"(a) Setting up offensive or defensive alignments;
(b) Chalk talks;
(c) Discussions of game strategy;
(d) Reviewing game films or videotapes;
(e) Activities using basketball equipment; or
(f ) Observing student-athletes in any basketball activities even if such activities are not arranged by the institution’s coach."

Meanwhile, all during these periods the students can voluntarily engage in captain's practices, but per (f) above the coaches cannot even watch them.

There are exceptions to these rules for approved foreign travel sessions.

As to when the playing season ends, it looks like the WCBB end date is one week before the school's spring final exam period per Reg. 17.1.7.2(a), though I'm not sure what kind of coaching is allowed after the last actual game.

All these rules are often subject to obscure exceptions, tweaks and revisions. But the general rule, which is grossly summarized in my first post above, is that on-court full coaching practices, as allowed during the season, are not allowed after the season ends until the next October.


I’m honestly not trying to be a jerk, but that’s not true. If they choose, coaches can have full, on-court practices in the spring until the week before finals and summer.

Maybe I’m misunderstanding what you’re saying and if so, apologies.

And forgive my typo in my last reply (I said 2 hours); 4 hours of on court work is allowed during the summer.


Not sure what you're misunderstanding, BD22, as the relevant NCAA Bylaws have been quoted or cited.

1. The team may hold some sort of practices (maybe full, I'm not sure) until the week before spring finals.

2. During an academic summer session, players who are enrolled in the summer session may be required to attend weight training and no more than four hours per week of "skill-related instruction", which is something less than in-season fully allowed coaching activity.

3. Between the end of summer session and the beginning of fall classes, I see nothing allowed. (Maybe I missed a regulation; very possible, there are so many.) (EDIT: i also see nothing allowed between the week before spring finals and the beginning of summer session.)

4. Between the beginning of fall classes and the start of official full practices in October, coaches can supervise "conditioning or physical fitness activities" for up to eight hours per week, but can't do anything listed in quoted paragraphs (a)-(f).

If you think any of this is wrong or incomplete, feel free to point out the relevant NCAA bylaws so we can all be sure.
BD22



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PostPosted: 04/11/19 1:16 pm    ::: Reply Reply with quote

“Skill related instruction” is any in court, basketball activity; that’s the misunderstanding it would seem. Most teams use that as individual or small group practice, but it is fully permit-able to use it as a full team practice.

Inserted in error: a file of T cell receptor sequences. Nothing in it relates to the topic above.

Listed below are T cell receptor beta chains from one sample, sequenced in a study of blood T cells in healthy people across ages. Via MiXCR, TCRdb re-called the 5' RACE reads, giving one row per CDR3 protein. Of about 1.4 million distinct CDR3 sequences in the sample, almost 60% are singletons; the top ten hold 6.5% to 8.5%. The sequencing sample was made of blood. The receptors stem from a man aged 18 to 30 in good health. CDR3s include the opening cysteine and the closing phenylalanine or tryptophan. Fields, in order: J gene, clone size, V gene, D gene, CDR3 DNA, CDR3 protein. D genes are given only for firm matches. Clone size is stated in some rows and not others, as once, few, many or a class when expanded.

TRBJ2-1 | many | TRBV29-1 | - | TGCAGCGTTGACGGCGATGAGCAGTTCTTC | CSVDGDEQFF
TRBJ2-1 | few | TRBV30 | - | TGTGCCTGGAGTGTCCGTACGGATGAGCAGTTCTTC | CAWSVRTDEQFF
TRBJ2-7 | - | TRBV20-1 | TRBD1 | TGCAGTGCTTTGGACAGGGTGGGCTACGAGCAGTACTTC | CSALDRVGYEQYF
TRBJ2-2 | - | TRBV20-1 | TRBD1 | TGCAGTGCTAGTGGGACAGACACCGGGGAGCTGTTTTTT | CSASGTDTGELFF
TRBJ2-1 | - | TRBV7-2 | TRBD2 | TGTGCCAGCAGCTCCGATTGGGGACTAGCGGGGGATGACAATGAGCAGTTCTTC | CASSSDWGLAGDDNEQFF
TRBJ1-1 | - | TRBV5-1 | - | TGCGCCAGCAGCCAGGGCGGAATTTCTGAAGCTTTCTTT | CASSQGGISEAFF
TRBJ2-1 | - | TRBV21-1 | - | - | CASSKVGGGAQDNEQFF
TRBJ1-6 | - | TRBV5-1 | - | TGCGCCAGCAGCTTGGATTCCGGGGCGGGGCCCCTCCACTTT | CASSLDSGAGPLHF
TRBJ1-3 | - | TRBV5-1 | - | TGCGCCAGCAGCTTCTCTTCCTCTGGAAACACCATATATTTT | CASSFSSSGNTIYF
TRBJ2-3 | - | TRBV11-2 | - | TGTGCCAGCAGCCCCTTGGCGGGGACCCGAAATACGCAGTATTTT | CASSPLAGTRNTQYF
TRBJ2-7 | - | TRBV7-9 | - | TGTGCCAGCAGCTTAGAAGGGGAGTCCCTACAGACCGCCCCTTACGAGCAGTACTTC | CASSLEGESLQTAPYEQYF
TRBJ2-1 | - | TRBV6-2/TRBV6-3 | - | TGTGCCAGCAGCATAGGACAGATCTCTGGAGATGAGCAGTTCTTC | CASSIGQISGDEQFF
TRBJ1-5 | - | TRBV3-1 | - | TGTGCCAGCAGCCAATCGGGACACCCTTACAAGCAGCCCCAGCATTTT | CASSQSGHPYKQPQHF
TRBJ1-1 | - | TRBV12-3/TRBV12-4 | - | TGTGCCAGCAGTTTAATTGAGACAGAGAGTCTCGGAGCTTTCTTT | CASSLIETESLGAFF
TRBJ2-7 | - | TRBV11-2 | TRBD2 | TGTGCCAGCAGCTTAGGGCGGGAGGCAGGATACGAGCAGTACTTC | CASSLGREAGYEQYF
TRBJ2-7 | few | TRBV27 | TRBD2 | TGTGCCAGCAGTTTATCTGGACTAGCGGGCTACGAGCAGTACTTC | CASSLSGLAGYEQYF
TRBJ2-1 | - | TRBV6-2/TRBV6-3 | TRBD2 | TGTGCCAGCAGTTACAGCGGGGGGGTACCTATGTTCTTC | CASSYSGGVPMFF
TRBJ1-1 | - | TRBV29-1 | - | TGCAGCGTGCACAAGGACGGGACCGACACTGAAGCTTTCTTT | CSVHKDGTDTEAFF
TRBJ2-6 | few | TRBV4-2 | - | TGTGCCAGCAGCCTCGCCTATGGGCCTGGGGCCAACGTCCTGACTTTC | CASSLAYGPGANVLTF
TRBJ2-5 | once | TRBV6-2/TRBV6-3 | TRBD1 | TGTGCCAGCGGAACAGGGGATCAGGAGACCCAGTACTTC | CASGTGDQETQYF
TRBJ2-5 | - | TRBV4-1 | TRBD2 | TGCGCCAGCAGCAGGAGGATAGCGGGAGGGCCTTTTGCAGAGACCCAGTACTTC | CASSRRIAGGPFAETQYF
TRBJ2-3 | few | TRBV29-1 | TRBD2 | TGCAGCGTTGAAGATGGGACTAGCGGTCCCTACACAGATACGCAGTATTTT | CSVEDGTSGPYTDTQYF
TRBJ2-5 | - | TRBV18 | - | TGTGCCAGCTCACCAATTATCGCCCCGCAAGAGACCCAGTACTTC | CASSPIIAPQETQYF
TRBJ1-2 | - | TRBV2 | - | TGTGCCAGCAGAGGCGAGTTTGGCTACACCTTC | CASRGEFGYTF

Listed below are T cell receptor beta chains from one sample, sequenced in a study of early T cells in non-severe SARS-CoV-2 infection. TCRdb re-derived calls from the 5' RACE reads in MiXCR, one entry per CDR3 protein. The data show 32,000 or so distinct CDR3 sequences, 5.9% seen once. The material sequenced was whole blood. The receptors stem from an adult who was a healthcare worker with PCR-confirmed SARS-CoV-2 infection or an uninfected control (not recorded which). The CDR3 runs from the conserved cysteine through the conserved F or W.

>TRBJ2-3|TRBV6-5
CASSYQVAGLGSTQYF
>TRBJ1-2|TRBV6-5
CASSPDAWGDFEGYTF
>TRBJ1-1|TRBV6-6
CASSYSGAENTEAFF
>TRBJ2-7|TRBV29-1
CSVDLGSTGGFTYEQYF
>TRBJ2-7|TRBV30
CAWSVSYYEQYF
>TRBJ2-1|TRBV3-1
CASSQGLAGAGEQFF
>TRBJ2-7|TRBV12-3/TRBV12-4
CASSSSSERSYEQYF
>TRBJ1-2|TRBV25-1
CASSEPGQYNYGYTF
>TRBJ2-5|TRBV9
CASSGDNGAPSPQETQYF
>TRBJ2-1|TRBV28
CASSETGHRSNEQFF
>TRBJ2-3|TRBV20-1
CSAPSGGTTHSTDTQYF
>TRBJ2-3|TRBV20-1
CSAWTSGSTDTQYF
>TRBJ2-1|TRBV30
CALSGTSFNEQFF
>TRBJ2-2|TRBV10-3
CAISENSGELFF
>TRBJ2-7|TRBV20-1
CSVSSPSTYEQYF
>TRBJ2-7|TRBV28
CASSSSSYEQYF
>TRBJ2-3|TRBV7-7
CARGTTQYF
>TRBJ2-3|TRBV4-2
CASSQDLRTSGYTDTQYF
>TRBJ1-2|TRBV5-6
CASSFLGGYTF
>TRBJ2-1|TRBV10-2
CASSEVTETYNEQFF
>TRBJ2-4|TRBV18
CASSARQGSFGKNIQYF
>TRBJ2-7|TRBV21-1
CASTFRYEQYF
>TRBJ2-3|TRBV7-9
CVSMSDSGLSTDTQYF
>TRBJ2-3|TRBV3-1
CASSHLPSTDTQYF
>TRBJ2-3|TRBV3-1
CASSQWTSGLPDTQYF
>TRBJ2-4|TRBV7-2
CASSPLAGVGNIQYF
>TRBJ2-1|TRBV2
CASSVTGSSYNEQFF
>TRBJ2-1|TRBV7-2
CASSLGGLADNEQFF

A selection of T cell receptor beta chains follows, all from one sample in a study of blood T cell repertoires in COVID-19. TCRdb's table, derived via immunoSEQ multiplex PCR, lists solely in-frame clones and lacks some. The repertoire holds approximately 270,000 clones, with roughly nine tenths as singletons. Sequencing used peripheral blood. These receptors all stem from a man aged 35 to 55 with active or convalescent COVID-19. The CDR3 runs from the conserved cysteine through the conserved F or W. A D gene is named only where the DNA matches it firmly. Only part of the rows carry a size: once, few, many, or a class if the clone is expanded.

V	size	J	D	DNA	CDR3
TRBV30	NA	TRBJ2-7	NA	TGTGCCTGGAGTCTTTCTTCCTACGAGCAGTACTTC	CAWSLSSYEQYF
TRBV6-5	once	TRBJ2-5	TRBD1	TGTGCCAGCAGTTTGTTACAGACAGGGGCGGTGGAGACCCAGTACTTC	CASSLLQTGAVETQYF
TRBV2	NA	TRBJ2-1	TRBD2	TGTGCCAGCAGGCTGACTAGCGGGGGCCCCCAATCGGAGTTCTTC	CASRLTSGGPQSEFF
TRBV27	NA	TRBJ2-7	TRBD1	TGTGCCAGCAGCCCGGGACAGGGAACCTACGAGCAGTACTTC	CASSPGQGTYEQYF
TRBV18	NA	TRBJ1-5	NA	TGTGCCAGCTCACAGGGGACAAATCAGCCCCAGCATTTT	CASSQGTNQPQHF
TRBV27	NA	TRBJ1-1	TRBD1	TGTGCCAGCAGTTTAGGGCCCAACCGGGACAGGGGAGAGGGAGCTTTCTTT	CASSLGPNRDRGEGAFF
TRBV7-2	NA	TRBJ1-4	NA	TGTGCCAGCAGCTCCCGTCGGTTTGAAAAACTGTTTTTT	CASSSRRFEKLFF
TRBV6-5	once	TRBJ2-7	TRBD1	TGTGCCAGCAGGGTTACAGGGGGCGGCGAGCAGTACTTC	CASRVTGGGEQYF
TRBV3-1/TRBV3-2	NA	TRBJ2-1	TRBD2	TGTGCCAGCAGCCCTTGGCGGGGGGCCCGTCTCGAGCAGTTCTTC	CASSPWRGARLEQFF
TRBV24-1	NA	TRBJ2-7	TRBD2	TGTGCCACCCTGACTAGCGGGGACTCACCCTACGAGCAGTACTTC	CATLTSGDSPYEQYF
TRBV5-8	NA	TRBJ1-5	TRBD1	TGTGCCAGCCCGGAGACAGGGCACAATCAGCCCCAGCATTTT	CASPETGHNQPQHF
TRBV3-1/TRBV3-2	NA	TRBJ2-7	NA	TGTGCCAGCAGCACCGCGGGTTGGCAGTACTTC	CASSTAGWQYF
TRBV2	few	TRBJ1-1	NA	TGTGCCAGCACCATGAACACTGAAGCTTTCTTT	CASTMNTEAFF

You are correct that nothing is allowed between the end of summer and beginning of fall classes.


GlennMacGrady



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PostPosted: 04/11/19 1:42 pm    ::: Reply Reply with quote

BD22 wrote:
“Skill related instruction” is any in court, basketball activity; that’s the misunderstanding it would seem. Most teams use that as individual or small group practice, but it is fully permit-able to use it as a full team practice.

You are correct that nothing is allowed between the end of summer and beginning of fall classes.


Okay, that makes sense. You sound as if you have practical experience with the rules. Art Best and I are lawyers, so we tend to look immediately at the NCAA Bylaws, which are maddeningly long and complex, and often ambiguous and subject to differing interpretations.

I took the OP's question to be what kind of practices can be done in the off-season between the last game and the beginning of official practices in October. I knew the answer to that was complicated, different things being allowed, partially allowed or disallowed during different segments of the entire off-season. My first response was too general and probably misleading because I hadn't read the current Bylaws at the time I wrote it.

It was an interesting question, and perhaps we have the gist of it now sorted out.
BD22



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PostPosted: 04/11/19 1:46 pm    ::: Reply Reply with quote

No worries at all; good to talk it out. You and Art are smarter than me, believe me!

I coached college basketball for 5 years so you’re right in that I’ve had some experience with the rule, so just wanted to help clarify.


ArtBest23



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PostPosted: 04/11/19 2:56 pm    ::: Reply Reply with quote

I was under the impression that there was a "size of group" limitation of 4 or 5 or something like that on these "skill-related instruction", but I don't have the time to try to find that at the moment, or I could be completely mistaken on this limitation.